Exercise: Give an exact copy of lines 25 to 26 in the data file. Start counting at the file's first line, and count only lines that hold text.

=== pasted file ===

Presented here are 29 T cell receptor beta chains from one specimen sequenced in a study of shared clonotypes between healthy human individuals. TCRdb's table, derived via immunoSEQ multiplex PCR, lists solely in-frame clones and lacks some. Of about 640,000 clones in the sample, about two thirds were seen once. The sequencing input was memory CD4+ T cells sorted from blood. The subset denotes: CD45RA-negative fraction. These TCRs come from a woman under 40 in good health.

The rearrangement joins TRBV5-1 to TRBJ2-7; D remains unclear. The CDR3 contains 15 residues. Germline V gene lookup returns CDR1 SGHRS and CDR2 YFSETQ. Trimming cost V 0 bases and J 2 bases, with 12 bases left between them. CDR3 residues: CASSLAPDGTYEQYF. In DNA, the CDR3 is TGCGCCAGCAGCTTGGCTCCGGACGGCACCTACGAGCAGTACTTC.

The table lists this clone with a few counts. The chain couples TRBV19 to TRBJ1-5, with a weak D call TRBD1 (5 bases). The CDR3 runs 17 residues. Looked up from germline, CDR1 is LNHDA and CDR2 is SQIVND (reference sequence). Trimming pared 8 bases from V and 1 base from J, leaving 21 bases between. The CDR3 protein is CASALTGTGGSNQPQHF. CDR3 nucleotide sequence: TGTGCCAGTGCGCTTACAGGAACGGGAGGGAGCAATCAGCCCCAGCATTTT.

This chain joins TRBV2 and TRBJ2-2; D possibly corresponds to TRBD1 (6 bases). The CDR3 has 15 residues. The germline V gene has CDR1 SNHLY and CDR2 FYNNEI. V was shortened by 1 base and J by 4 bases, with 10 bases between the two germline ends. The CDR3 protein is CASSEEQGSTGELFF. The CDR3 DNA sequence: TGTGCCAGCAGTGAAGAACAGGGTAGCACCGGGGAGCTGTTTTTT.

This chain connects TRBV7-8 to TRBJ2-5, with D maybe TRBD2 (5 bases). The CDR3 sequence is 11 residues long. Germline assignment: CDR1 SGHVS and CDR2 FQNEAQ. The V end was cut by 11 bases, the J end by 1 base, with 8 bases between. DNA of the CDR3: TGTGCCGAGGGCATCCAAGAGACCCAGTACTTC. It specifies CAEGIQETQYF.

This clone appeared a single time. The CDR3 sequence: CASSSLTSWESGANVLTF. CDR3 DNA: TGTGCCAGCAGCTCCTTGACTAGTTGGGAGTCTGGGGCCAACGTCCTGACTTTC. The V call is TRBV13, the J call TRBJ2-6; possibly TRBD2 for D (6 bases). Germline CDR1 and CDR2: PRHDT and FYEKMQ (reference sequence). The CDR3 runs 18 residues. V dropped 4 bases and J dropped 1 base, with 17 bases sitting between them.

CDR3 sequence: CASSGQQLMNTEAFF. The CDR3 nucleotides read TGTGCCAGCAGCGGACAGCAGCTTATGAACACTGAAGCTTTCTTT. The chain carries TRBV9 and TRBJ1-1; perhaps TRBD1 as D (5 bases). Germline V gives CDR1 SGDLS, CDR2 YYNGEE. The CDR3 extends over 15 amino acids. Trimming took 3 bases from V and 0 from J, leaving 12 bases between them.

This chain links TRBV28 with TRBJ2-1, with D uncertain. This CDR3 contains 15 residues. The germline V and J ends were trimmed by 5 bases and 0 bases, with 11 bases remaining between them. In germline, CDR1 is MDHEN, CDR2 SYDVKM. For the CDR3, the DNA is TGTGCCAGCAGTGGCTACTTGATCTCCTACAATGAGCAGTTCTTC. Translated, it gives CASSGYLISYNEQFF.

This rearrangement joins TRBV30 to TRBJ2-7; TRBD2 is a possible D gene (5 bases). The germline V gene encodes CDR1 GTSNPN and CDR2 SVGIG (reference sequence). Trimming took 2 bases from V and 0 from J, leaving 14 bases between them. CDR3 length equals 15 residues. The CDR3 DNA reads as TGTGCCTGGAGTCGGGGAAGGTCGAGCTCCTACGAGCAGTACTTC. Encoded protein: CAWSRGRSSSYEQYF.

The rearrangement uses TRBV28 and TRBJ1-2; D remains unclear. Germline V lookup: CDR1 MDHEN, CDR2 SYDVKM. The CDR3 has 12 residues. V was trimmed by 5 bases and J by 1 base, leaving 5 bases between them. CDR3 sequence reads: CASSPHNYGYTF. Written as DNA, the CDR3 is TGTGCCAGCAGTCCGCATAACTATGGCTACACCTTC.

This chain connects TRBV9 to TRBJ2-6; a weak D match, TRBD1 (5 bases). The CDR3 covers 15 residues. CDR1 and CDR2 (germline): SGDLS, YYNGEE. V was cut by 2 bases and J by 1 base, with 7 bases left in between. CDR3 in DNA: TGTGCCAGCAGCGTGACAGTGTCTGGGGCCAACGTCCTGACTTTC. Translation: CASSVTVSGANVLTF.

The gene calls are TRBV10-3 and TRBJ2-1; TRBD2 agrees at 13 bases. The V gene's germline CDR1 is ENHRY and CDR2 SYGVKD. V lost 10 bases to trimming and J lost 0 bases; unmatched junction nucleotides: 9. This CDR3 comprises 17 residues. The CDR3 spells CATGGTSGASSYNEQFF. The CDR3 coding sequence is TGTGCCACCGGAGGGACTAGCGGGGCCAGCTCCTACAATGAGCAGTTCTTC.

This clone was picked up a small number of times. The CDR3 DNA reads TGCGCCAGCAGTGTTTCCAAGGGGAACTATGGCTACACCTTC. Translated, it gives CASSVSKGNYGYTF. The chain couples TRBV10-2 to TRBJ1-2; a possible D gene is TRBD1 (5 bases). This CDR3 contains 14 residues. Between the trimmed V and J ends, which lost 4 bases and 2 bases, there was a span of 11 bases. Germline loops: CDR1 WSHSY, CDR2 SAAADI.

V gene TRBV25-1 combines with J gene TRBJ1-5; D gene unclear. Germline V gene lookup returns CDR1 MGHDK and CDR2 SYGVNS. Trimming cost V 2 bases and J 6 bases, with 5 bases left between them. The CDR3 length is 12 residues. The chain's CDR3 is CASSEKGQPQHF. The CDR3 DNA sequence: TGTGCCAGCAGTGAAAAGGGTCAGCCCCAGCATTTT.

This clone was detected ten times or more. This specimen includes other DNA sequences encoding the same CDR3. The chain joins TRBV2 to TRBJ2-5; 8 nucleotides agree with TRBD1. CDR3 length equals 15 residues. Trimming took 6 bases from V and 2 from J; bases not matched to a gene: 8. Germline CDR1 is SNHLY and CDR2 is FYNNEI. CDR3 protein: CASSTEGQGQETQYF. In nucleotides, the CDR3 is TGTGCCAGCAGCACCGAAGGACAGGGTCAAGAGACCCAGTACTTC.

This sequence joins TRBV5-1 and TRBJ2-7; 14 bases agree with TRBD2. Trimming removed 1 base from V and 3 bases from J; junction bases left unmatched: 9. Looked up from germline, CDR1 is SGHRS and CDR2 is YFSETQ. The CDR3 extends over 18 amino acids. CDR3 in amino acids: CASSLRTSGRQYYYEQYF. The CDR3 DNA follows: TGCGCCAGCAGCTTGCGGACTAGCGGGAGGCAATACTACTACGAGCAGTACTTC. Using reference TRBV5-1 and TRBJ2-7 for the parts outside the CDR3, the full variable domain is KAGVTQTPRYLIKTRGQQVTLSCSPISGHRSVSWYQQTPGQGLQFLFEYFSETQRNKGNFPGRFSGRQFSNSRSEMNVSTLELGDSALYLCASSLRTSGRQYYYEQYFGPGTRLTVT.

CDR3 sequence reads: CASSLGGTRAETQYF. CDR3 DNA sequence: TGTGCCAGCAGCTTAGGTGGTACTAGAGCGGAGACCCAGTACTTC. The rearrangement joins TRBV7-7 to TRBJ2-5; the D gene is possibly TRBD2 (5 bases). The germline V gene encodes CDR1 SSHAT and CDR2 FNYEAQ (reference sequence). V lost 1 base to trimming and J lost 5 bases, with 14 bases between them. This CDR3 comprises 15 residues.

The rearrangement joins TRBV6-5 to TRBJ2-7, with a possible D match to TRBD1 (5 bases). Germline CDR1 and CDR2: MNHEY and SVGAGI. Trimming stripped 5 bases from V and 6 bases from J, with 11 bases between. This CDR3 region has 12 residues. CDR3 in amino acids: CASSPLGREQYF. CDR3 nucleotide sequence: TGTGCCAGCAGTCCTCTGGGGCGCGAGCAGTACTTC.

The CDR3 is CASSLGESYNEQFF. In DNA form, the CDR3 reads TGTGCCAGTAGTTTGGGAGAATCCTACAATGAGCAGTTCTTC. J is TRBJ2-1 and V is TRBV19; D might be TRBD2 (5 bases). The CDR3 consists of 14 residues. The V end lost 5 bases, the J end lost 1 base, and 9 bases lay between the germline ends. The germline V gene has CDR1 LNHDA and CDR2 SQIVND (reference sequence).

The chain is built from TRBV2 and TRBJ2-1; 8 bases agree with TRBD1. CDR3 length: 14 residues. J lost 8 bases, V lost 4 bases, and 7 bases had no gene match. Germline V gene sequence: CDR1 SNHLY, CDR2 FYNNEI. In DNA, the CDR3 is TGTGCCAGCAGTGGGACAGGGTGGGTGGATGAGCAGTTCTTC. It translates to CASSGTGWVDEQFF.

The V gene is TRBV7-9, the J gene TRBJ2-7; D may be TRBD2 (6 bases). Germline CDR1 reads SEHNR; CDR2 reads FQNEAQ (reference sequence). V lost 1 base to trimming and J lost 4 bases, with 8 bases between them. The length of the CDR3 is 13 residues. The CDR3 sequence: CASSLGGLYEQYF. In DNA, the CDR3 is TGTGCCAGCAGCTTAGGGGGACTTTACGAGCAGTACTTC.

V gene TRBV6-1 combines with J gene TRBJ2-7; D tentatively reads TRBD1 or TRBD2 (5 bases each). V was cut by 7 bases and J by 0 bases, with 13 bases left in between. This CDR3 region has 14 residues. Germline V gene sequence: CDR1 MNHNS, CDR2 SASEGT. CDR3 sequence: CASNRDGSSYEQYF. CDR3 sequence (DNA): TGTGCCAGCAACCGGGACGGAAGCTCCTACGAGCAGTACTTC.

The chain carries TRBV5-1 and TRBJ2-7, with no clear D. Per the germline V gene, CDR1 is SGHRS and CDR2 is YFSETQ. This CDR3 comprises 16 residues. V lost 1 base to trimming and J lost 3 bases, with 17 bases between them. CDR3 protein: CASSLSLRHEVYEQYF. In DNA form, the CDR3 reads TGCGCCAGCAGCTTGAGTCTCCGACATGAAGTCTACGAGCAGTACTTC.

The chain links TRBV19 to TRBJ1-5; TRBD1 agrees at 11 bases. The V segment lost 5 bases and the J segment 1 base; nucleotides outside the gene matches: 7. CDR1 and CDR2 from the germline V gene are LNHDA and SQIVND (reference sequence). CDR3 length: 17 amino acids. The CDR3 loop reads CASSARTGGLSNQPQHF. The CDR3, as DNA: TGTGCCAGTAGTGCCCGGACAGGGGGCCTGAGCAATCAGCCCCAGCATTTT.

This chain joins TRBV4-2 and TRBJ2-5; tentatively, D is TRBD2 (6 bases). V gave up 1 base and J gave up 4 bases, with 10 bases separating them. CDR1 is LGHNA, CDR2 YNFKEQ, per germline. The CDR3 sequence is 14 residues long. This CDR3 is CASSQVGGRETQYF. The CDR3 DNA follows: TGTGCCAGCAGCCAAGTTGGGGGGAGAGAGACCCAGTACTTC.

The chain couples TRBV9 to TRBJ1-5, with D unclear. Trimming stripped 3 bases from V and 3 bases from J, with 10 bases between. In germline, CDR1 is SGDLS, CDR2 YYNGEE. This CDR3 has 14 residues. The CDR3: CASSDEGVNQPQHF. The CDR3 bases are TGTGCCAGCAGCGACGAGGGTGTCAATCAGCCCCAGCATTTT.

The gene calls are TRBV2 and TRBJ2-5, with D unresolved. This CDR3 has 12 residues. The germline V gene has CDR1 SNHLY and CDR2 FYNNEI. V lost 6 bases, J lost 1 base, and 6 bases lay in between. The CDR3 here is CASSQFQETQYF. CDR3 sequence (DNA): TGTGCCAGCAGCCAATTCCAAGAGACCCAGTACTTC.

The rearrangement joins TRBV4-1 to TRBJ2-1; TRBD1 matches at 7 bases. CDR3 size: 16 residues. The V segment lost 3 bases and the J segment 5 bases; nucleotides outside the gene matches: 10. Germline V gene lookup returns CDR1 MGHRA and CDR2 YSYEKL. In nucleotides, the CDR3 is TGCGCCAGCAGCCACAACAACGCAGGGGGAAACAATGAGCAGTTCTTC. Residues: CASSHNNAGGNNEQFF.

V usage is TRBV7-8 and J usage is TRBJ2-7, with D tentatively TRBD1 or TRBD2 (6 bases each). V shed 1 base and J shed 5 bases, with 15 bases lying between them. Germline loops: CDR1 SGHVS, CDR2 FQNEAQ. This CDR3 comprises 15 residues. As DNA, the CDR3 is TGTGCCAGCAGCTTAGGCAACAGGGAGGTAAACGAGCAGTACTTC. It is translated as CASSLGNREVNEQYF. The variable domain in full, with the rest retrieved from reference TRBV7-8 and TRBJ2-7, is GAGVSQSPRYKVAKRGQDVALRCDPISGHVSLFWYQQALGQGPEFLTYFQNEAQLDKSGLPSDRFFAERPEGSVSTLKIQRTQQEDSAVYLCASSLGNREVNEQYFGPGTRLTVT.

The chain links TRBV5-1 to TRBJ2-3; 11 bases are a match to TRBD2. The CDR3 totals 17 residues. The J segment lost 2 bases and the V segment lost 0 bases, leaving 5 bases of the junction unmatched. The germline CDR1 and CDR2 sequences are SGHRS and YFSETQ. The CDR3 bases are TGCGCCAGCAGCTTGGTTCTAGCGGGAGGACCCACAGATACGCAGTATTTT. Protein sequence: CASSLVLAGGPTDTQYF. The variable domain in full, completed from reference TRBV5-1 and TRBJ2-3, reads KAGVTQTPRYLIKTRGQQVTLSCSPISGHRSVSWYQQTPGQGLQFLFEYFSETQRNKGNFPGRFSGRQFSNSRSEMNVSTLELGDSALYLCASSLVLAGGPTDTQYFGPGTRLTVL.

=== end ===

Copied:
This chain joins TRBV4-2 and TRBJ2-5; tentatively, D is TRBD2 (6 bases). V gave up 1 base and J gave up 4 bases, with 10 bases separating them. CDR1 is LGHNA, CDR2 YNFKEQ, per germline. The CDR3 sequence is 14 residues long. This CDR3 is CASSQVGGRETQYF. The CDR3 DNA follows: TGTGCCAGCAGCCAAGTTGGGGGGAGAGAGACCCAGTACTTC.

The chain couples TRBV9 to TRBJ1-5, with D unclear. Trimming stripped 3 bases from V and 3 bases from J, with 10 bases between. In germline, CDR1 is SGDLS, CDR2 YYNGEE. This CDR3 has 14 residues. The CDR3: CASSDEGVNQPQHF. The CDR3 bases are TGTGCCAGCAGCGACGAGGGTGTCAATCAGCCCCAGCATTTT.